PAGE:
Guantanamo: A Right to a Fair Trial




G

uantanamo,
the 45-square mile naval base located on the southeast tip of Cuba,
is the oldest U.S. base overseas and is about 400 miles off the
coast of Miami. It is divided into two distinct areas by the two
and a half mile wide Guantanamo Bay, the Leeward side and the Windward
side. Around 3,200 total personnel—750 active duty service
members; 1,300 foreign nationals; 800 military, civil service, and
contractor family members; 235 civil service and contracted employees;
83 Cuban exiles and their dependents; and 9 Cuban commuters—work
on the base. The airstrip is on the Leeward side and is the only
conventional method of getting to the base. 


The
entire civilian infrastructure is run by a private military firm.
One can move around the Leeward side fairly freely. However, the
freedom of movement ends the moment the Public Affairs staff picks
you up for a visit to the Windward side. They are a pleasant, friendly,
but firm bunch of people, mostly reservists plucked out of their
civilian lives. The ferry crossing to the main base (Windward) takes
around 25 minutes. On the surface, the Windward side is like any
other U.S. small town, with McDonalds, Kentucky Fried Chicken, and
a souvenir shop selling Guantanamo Bay sweatshirts, caps, mugs,
bags, etc. This side of the base is divided into various camps.
 


  • Camp America:
    Composed of 83 sea huts, serves as administrative, medical, and
    storage spaces. It also includes a gymnasium, big screen cable
    television room, call center, and Internet room. 

  • Camp America
    North: Home to the guard and security forces of Camp Delta. 

  • Seaside Galley:
    A canteen serving over 2,000 people per meal. 

  • Detention Hospital:
    Located inside Camp Delta, it currently has 20 beds with surgeons,
    doctors, and nurses on duty. 

  • Camp Delta:
    Subdivided into Camps 1, 2, 3, and 4. Camp 1 has around 150 Lower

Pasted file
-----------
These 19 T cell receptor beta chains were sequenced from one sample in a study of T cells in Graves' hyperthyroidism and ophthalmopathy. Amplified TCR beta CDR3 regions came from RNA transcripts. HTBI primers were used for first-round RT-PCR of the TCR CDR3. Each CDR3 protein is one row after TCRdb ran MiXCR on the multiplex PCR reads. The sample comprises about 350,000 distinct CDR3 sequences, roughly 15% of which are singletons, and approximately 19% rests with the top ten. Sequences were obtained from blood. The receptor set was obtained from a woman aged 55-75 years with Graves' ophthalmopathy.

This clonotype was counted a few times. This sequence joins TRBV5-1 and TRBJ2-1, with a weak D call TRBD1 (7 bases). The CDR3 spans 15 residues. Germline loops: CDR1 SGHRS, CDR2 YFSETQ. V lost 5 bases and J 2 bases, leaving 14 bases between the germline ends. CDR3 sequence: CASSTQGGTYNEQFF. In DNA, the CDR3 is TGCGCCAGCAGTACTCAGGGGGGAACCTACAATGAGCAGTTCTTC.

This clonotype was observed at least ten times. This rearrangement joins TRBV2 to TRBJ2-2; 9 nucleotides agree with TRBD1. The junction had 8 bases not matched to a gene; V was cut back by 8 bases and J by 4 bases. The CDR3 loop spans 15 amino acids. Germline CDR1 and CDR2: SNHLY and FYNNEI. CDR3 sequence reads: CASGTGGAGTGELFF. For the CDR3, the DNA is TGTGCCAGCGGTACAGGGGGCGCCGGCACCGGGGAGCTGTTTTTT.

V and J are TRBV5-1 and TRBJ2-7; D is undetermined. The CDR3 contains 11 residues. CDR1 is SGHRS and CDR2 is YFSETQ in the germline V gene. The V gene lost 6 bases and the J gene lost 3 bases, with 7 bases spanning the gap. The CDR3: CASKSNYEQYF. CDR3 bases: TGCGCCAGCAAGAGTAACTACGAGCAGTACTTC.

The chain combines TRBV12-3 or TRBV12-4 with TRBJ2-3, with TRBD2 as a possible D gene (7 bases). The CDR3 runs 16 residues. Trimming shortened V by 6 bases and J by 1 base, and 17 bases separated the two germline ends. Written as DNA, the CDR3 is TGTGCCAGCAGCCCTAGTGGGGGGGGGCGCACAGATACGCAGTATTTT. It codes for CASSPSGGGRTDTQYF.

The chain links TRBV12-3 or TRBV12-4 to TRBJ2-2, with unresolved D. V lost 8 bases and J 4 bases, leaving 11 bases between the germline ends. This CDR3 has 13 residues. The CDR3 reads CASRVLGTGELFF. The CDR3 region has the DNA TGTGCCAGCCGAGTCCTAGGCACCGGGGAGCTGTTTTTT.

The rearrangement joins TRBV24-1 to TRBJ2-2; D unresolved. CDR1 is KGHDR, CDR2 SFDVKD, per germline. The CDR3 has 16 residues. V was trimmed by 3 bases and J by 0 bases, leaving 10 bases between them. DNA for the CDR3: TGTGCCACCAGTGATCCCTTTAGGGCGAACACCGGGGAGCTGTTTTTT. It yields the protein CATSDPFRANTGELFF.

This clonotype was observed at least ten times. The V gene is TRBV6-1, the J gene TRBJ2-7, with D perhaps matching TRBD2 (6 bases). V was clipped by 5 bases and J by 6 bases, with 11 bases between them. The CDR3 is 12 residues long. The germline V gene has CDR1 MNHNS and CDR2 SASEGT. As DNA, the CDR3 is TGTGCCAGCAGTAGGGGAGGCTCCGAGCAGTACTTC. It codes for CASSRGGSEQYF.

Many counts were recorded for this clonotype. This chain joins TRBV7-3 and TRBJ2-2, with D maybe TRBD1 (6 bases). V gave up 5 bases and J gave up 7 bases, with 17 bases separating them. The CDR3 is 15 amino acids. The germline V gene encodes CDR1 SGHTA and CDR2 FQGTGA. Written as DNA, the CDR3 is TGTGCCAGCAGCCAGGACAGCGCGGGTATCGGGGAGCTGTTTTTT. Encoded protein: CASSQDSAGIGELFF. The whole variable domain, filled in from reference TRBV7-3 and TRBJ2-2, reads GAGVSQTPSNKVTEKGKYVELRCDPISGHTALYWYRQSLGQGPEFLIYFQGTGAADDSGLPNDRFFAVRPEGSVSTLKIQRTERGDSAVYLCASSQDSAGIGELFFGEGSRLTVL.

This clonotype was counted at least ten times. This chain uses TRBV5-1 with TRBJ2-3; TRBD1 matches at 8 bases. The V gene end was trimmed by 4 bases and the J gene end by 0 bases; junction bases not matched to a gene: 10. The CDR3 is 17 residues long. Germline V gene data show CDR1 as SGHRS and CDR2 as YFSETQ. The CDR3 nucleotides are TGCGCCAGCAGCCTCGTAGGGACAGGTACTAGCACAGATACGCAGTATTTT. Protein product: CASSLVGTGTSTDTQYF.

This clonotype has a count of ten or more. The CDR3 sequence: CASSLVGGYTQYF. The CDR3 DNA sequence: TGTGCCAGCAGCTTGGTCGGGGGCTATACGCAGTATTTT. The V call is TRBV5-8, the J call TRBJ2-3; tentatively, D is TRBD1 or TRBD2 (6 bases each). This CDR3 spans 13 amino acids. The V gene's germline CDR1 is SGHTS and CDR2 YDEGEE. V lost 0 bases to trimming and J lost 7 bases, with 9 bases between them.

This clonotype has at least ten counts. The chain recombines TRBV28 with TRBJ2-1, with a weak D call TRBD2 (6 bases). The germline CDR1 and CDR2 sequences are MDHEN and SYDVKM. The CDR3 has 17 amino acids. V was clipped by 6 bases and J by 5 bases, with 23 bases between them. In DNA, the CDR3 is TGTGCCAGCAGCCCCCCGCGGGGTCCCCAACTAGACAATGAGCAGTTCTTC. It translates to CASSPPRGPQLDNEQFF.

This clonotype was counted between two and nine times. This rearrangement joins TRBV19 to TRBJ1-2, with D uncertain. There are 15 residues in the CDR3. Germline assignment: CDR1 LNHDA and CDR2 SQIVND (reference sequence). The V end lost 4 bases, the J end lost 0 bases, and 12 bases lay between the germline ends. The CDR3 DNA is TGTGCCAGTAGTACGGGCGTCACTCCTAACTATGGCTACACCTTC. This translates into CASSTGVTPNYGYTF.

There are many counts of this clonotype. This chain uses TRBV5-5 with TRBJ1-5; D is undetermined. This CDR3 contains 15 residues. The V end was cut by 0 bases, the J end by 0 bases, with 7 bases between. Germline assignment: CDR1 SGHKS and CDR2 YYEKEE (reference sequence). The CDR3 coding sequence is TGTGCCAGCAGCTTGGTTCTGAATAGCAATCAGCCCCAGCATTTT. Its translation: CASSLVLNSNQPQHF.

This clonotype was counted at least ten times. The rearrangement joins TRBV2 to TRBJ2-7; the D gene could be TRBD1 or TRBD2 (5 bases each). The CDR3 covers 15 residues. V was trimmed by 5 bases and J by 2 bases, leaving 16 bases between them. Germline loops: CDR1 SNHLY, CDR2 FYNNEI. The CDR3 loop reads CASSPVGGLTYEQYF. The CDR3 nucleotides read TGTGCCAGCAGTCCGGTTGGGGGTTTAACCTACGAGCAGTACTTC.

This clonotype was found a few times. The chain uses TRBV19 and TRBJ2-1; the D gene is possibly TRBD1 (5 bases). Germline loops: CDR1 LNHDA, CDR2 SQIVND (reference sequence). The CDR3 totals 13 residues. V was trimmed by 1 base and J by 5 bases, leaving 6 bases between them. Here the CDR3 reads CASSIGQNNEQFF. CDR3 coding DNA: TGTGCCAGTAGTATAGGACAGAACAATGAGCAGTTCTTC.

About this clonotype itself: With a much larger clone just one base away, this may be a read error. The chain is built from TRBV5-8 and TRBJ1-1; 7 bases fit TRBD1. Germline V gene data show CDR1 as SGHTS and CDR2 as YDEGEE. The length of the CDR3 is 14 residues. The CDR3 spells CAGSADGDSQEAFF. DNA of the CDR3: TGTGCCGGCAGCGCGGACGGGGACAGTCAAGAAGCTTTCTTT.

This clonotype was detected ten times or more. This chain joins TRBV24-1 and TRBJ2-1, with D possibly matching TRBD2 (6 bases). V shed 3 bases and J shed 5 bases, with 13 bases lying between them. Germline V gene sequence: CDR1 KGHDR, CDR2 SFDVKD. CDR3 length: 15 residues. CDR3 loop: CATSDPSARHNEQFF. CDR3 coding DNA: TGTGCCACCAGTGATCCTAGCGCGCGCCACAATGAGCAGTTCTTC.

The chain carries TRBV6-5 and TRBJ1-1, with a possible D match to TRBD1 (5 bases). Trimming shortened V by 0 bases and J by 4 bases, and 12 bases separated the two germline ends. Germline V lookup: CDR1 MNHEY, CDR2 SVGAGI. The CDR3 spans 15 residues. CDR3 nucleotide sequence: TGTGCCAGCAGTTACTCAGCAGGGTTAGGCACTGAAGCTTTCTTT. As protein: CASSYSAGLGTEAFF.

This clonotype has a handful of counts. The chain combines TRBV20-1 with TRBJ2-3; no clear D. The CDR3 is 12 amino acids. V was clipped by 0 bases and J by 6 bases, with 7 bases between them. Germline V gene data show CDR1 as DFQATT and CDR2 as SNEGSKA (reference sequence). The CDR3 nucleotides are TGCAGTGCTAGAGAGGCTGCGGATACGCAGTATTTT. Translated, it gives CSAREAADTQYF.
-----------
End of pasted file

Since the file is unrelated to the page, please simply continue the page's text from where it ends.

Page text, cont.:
Level “detainees.” Camps 2 and 3 hold up to 340 individuals
    classified as Level 3 and 4 detainees—in other words, the
    dangerous ones. Camp 4 houses around 160 inmates classified as
    the lowest level detainees—those who have the best chance
    of being released in the coming months. In all, approximately
    660 detainees from 42 countries are held at Camp Delta. They are,
    with a few exceptions, what the U.S. Military calls “enemy
    combatants,” taken from the so-called “theater of war”
    in Afghanistan. 

  • Camp Iguana:
    Houses “about” three juvenile detainees. They learn
    English and play scrabble. They can also play football in the
    garden. The youngest detainee is deemed to be “around”
    14 years of age the eldest “about” 16.  


The
detainees in Camps 1 to 3 wear orange uniforms and live in solitary
confinement in 5 square meter cells fitted with a metal bed frame
with foam mattress, a sink, and squat toilet. They are issued so-
called “comfort items” like soap, shampoo, toothbrush,
toothpaste, two towels, one washcloth, a mug, sandals, two blankets,
one sheet, a prayer cap, and a Koran. An arrow at the foot of the
bed points to the direction of Mecca, along with the approximate
distance between the cell and the Muslim holy site. Daily ten-minute
exercise and a quick shower are a must.



Camp
4, which opened this March, differs substantially from the other
detention units. The detainees wear white clothes and have “privileges”
because of “good behavior” and “cooperation.”
They live in dormitory-style rooms with 6 to 12 beds and detached
toilets and showers. They also get lockers for storing personal
“comfort” items, such as writing material and books. They
are allowed to eat together in the yard. They have recreational
facilities like football and volleyball and get more time under
the shower. 


All
detainees are served three meals each day, can write letters home,
and can talk to a Muslim Chaplin. 


One
has to go through four heavily fortified iron gates to enter Camp
Delta. Once inside the feeling is of being in a vacuum. At first
you don’t see the detainees, you hear them. It is the sound
of 30 to 40 people chattering away incessantly in Urdu, Arabic,
Pashtu, and Dari. Talking to them is not permitted, not even a simple
“good afternoon” is allowed. Visitors are warned: one
word to the detainees and you are out of Camp Delta. However, there
is not much the authorities can do about eye contact. The eyes convey
a multitude of emotions—suppressed anger, hate, indignation,
shame, helplessness, and futility. This particular group of 15 or
so were from Pakistan. I also saw similar groups of Chechens and
Saudis. 


There
are “about” 660 detainees from 42 countries in Camp Delta.